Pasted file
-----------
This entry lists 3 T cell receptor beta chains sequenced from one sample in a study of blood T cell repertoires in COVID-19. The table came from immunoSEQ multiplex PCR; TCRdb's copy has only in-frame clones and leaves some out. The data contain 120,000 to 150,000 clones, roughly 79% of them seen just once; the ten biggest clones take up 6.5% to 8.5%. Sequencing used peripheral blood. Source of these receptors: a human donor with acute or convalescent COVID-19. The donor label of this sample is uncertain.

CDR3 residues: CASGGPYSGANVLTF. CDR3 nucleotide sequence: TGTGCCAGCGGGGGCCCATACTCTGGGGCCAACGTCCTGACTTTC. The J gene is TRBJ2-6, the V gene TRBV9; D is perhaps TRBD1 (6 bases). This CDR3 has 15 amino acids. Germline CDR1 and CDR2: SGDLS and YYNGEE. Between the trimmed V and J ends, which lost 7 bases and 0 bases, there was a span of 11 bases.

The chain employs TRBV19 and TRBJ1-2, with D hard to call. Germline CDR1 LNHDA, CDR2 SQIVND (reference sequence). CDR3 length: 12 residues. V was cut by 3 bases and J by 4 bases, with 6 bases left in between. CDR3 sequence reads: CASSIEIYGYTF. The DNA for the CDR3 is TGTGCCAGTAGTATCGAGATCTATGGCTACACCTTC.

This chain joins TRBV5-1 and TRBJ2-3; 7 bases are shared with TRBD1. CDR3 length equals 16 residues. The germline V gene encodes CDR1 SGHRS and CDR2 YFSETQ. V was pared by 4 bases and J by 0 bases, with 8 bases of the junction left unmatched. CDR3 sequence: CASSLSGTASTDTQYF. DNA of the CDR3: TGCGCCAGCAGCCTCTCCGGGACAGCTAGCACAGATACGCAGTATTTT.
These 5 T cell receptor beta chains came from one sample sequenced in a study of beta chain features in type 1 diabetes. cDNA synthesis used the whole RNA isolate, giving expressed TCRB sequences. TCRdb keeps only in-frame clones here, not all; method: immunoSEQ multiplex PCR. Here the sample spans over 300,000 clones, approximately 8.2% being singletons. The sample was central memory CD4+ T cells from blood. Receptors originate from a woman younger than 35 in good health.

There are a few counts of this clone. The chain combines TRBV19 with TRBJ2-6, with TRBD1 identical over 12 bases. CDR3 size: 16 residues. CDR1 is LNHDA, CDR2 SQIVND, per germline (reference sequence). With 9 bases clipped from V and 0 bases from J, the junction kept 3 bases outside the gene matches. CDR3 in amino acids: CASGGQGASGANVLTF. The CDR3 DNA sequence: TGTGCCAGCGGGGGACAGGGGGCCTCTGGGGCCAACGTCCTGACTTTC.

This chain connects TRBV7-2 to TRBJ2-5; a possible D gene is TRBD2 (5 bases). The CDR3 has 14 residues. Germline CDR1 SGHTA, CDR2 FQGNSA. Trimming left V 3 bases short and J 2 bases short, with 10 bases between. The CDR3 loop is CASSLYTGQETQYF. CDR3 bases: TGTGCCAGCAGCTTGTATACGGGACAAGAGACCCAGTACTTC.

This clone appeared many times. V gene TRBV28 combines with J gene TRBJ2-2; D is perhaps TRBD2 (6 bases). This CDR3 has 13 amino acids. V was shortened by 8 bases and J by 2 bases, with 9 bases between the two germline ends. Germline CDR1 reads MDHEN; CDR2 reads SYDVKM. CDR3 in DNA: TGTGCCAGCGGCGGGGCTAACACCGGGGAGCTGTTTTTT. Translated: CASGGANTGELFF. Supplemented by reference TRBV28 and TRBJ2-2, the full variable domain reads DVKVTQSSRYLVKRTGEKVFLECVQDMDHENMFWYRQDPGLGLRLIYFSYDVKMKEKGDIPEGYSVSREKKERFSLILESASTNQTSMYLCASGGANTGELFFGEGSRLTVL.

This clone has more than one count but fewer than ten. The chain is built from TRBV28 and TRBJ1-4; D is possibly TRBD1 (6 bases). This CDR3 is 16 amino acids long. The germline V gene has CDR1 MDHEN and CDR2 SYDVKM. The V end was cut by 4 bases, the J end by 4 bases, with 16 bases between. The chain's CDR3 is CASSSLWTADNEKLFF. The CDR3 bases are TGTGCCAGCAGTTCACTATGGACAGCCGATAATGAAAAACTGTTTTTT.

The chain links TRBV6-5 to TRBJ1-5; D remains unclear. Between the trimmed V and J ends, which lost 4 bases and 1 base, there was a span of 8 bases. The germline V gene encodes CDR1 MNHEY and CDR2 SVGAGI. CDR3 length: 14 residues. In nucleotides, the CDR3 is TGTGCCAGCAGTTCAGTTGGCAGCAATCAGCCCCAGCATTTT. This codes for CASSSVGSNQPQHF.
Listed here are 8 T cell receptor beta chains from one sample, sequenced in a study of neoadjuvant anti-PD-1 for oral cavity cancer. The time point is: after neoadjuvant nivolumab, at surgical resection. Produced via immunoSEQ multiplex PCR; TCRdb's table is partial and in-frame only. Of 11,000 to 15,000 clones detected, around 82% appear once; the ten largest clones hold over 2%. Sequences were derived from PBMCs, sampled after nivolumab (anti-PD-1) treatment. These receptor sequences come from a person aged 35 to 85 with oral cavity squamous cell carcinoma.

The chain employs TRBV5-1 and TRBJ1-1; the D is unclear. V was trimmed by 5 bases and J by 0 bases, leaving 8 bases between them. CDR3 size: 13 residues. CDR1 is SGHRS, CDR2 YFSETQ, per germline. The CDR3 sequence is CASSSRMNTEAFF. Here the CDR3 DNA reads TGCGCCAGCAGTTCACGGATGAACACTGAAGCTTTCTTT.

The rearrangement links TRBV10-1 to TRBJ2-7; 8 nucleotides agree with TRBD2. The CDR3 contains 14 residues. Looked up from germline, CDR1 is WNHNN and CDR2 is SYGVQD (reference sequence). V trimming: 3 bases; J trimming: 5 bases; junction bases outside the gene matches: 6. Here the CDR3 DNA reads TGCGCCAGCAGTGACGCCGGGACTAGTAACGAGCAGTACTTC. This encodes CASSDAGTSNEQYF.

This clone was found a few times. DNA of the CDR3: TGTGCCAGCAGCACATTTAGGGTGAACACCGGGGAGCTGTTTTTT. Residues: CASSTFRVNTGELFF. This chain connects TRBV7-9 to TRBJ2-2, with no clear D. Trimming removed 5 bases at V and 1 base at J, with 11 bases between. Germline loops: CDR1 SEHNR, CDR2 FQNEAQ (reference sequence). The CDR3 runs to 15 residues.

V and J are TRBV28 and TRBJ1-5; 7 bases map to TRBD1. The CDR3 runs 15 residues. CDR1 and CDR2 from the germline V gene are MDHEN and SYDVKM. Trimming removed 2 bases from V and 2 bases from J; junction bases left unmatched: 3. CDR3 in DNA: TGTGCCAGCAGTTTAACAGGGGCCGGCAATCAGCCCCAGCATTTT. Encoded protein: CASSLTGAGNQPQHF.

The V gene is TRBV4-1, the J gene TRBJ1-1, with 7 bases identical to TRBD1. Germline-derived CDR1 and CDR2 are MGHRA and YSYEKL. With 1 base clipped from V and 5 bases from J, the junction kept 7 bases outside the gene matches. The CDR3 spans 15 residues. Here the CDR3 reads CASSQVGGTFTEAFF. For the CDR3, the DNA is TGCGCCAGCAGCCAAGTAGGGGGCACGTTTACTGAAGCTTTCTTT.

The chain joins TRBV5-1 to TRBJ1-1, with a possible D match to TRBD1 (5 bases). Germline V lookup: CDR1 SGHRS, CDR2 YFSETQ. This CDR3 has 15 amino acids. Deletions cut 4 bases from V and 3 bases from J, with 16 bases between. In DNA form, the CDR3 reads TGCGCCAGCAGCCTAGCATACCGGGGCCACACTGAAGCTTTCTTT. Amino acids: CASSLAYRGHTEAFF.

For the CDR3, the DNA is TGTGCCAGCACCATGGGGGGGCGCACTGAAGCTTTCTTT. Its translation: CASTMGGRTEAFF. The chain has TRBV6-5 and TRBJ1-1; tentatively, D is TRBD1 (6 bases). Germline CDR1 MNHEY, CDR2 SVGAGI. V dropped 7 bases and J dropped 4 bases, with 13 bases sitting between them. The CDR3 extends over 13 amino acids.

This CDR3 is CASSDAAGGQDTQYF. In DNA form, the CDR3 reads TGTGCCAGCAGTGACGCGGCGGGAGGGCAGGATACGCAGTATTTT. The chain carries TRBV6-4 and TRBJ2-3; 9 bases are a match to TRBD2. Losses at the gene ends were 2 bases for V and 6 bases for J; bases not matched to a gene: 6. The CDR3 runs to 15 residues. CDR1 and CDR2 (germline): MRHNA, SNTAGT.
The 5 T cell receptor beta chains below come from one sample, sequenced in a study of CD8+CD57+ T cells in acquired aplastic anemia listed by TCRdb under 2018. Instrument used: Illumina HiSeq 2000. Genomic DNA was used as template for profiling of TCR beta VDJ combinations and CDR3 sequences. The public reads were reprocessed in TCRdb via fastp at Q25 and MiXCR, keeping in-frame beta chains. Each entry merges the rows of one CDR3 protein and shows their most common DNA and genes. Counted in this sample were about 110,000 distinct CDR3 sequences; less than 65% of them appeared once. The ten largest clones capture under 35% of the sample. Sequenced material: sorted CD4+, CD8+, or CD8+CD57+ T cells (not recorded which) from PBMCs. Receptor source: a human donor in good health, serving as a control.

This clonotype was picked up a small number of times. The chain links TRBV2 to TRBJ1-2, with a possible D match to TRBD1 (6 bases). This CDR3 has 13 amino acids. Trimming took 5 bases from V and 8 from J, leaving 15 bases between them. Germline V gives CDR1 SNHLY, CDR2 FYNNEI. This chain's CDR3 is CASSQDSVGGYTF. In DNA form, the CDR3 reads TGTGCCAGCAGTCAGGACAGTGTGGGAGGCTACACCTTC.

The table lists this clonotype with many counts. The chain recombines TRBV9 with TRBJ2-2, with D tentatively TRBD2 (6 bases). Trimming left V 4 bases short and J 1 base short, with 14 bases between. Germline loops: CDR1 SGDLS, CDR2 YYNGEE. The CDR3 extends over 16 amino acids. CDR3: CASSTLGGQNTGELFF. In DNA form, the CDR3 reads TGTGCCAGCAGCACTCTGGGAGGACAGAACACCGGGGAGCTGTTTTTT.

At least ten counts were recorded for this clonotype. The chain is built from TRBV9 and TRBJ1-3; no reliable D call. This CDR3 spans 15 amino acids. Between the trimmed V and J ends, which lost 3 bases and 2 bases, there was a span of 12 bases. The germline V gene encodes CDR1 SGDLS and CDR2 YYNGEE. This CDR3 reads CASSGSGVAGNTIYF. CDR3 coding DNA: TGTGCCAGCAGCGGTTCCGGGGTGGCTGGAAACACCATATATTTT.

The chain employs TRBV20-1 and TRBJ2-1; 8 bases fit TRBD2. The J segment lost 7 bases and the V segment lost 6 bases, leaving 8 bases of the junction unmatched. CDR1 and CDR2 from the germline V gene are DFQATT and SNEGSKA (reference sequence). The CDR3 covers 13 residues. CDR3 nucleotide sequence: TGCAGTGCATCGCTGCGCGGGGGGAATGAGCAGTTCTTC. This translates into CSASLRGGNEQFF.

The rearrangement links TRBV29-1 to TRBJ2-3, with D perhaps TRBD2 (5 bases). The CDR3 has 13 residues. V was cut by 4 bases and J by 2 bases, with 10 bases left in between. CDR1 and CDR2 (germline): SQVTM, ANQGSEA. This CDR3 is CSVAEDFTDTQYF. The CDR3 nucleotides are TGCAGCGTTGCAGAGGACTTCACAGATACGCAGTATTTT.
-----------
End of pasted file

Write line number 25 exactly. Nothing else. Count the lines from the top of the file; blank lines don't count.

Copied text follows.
The rearrangement links TRBV29-1 to TRBJ2-3, with D perhaps TRBD2 (5 bases). The CDR3 has 13 residues. V was cut by 4 bases and J by 2 bases, with 10 bases left in between. CDR1 and CDR2 (germline): SQVTM, ANQGSEA. This CDR3 is CSVAEDFTDTQYF. The CDR3 nucleotides are TGCAGCGTTGCAGAGGACTTCACAGATACGCAGTATTTT.